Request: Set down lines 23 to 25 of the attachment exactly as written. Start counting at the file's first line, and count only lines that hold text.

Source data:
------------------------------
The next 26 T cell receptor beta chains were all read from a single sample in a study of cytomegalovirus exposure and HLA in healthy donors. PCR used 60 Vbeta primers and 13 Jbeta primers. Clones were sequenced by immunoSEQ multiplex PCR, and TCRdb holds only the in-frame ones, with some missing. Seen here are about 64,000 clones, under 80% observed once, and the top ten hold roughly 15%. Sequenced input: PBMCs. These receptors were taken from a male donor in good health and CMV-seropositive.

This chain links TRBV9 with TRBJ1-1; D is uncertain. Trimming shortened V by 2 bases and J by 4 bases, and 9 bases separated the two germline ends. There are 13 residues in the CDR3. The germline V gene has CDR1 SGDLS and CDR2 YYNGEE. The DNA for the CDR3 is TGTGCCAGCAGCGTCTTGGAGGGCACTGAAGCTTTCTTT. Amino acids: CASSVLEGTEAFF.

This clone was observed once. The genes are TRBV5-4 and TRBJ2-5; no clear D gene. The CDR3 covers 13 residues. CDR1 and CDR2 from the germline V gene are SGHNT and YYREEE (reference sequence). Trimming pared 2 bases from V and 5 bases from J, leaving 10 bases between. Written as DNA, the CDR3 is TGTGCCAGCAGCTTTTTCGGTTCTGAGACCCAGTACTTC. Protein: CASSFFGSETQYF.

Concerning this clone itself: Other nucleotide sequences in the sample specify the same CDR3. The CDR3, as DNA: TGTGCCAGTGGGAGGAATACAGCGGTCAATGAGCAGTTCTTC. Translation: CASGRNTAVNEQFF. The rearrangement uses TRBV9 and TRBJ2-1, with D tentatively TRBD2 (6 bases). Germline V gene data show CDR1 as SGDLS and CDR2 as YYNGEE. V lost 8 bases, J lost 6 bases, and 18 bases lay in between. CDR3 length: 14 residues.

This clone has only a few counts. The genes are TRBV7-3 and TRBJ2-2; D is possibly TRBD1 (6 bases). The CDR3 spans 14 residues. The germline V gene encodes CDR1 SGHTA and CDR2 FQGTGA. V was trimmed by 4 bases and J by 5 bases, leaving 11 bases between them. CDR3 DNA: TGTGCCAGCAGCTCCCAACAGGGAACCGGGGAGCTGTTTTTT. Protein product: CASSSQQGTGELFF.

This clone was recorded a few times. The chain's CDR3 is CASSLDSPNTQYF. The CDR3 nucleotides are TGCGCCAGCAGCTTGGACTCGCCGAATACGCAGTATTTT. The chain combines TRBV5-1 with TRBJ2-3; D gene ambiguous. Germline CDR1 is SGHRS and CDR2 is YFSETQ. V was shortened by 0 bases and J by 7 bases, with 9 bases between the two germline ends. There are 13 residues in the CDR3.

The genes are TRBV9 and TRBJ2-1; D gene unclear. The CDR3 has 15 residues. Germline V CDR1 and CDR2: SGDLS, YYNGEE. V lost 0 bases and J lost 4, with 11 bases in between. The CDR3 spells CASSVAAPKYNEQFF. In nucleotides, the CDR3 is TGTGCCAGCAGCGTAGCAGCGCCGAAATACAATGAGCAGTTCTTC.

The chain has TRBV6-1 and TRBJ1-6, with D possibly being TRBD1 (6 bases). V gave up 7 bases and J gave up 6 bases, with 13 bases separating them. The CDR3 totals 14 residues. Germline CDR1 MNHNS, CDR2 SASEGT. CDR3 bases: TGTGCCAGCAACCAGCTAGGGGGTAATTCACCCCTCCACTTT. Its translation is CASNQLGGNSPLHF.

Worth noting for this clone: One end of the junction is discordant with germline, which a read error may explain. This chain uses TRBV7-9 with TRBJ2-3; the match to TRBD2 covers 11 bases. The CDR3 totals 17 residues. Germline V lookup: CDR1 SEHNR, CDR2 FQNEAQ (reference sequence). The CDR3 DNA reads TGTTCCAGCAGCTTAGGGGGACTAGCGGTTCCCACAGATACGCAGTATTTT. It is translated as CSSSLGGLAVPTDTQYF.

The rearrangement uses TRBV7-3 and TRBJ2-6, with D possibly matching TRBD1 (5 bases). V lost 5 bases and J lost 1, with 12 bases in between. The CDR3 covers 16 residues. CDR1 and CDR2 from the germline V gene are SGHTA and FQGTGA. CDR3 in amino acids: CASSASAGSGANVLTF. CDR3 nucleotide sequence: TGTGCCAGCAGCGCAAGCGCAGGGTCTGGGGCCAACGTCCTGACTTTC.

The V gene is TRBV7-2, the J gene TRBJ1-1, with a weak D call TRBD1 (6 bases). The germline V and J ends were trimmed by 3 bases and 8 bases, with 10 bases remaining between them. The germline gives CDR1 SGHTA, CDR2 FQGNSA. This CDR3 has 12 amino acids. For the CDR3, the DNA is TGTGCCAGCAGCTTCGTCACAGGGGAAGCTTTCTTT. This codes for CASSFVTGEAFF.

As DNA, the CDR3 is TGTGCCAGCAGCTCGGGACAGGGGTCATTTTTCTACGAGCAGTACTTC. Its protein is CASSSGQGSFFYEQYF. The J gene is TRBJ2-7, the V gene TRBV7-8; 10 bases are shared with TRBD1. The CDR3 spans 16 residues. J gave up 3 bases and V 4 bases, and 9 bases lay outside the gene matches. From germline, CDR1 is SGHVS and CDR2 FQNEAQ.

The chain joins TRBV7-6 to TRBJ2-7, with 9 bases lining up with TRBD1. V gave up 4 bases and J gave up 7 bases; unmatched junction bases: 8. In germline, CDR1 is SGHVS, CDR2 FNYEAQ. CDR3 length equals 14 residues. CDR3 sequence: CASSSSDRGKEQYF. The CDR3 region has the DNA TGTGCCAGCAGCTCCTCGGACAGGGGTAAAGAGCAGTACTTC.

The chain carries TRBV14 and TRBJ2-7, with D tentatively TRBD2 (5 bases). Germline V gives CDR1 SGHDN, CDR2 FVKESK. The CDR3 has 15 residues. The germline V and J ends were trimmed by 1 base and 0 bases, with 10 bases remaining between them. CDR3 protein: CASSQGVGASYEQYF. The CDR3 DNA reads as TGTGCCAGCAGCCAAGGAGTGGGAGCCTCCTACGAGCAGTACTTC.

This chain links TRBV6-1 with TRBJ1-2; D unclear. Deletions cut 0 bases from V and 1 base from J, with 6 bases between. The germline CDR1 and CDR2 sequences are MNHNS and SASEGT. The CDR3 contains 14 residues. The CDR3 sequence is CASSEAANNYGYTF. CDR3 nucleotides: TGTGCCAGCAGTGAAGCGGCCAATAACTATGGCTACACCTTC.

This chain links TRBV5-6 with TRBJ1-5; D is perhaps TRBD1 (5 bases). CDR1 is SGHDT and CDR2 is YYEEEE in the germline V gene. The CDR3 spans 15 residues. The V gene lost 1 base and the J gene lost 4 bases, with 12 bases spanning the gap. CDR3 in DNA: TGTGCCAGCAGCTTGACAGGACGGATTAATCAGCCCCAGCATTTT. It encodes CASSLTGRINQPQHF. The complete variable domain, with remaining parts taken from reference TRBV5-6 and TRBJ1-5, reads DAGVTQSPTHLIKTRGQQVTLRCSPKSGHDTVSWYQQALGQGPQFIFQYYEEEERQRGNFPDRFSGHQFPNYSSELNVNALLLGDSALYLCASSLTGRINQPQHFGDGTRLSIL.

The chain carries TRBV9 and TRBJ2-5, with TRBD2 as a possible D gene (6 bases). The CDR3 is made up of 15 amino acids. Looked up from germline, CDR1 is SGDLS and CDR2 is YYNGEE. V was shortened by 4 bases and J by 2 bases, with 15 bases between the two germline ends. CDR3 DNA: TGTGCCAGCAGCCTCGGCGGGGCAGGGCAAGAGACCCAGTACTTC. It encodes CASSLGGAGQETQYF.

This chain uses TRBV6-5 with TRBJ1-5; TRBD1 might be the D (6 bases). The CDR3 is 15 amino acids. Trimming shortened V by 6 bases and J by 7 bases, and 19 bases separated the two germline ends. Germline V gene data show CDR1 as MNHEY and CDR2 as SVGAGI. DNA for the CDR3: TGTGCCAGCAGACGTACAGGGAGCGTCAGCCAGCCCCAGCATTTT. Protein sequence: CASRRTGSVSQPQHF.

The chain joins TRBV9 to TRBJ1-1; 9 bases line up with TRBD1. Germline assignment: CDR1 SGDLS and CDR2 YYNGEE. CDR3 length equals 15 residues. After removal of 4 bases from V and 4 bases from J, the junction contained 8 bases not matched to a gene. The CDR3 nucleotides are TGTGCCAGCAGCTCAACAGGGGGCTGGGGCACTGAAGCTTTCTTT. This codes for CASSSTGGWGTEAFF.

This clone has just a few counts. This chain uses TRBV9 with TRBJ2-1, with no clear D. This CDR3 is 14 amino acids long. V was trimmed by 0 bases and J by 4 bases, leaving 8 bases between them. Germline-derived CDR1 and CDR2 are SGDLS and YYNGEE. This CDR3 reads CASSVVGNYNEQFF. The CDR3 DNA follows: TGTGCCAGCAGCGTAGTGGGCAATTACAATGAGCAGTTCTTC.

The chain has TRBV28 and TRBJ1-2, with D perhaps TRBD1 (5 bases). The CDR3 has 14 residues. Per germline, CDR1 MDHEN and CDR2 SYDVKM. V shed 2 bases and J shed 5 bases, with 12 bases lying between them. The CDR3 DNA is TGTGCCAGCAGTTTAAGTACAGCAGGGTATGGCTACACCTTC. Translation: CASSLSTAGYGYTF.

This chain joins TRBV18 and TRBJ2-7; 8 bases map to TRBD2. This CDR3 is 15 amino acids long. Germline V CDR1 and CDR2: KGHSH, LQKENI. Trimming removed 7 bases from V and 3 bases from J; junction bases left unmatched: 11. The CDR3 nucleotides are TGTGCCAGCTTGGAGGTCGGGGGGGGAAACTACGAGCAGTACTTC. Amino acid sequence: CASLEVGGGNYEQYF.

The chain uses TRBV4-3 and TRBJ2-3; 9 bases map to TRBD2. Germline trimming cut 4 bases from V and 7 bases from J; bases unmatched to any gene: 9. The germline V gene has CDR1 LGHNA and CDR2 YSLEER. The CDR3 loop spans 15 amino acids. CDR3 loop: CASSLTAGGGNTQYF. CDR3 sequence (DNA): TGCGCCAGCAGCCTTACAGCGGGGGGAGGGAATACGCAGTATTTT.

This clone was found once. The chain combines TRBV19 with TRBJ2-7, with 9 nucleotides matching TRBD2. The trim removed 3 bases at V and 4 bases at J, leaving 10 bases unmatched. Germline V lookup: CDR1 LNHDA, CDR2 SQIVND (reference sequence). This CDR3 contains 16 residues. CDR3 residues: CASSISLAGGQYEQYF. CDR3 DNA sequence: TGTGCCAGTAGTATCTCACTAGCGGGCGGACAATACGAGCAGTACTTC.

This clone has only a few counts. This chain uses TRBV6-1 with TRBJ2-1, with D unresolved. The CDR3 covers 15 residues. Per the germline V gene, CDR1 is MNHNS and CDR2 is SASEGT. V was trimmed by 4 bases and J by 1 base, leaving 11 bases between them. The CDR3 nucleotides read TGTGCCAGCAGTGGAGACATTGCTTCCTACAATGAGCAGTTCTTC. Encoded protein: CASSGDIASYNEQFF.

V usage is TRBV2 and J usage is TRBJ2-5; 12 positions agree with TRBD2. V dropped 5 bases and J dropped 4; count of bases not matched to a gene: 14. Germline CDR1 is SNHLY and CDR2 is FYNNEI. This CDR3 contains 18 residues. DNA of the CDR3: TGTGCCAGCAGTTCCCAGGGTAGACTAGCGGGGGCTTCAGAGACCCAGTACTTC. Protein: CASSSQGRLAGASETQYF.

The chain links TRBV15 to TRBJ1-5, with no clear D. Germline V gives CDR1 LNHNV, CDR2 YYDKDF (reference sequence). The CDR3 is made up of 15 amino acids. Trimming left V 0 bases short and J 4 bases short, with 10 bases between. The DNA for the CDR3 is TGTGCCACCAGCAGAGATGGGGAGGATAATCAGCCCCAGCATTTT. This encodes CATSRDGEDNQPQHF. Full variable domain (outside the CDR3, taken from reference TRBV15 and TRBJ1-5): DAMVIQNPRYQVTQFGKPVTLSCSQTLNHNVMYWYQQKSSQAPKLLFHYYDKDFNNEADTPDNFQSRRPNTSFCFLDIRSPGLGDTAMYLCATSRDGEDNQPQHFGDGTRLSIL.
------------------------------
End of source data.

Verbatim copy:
The chain uses TRBV4-3 and TRBJ2-3; 9 bases map to TRBD2. Germline trimming cut 4 bases from V and 7 bases from J; bases unmatched to any gene: 9. The germline V gene has CDR1 LGHNA and CDR2 YSLEER. The CDR3 loop spans 15 amino acids. CDR3 loop: CASSLTAGGGNTQYF. CDR3 sequence (DNA): TGCGCCAGCAGCCTTACAGCGGGGGGAGGGAATACGCAGTATTTT.

This clone was found once. The chain combines TRBV19 with TRBJ2-7, with 9 nucleotides matching TRBD2. The trim removed 3 bases at V and 4 bases at J, leaving 10 bases unmatched. Germline V lookup: CDR1 LNHDA, CDR2 SQIVND (reference sequence). This CDR3 contains 16 residues. CDR3 residues: CASSISLAGGQYEQYF. CDR3 DNA sequence: TGTGCCAGTAGTATCTCACTAGCGGGCGGACAATACGAGCAGTACTTC.

This clone has only a few counts. This chain uses TRBV6-1 with TRBJ2-1, with D unresolved. The CDR3 covers 15 residues. Per the germline V gene, CDR1 is MNHNS and CDR2 is SASEGT. V was trimmed by 4 bases and J by 1 base, leaving 11 bases between them. The CDR3 nucleotides read TGTGCCAGCAGTGGAGACATTGCTTCCTACAATGAGCAGTTCTTC. Encoded protein: CASSGDIASYNEQFF.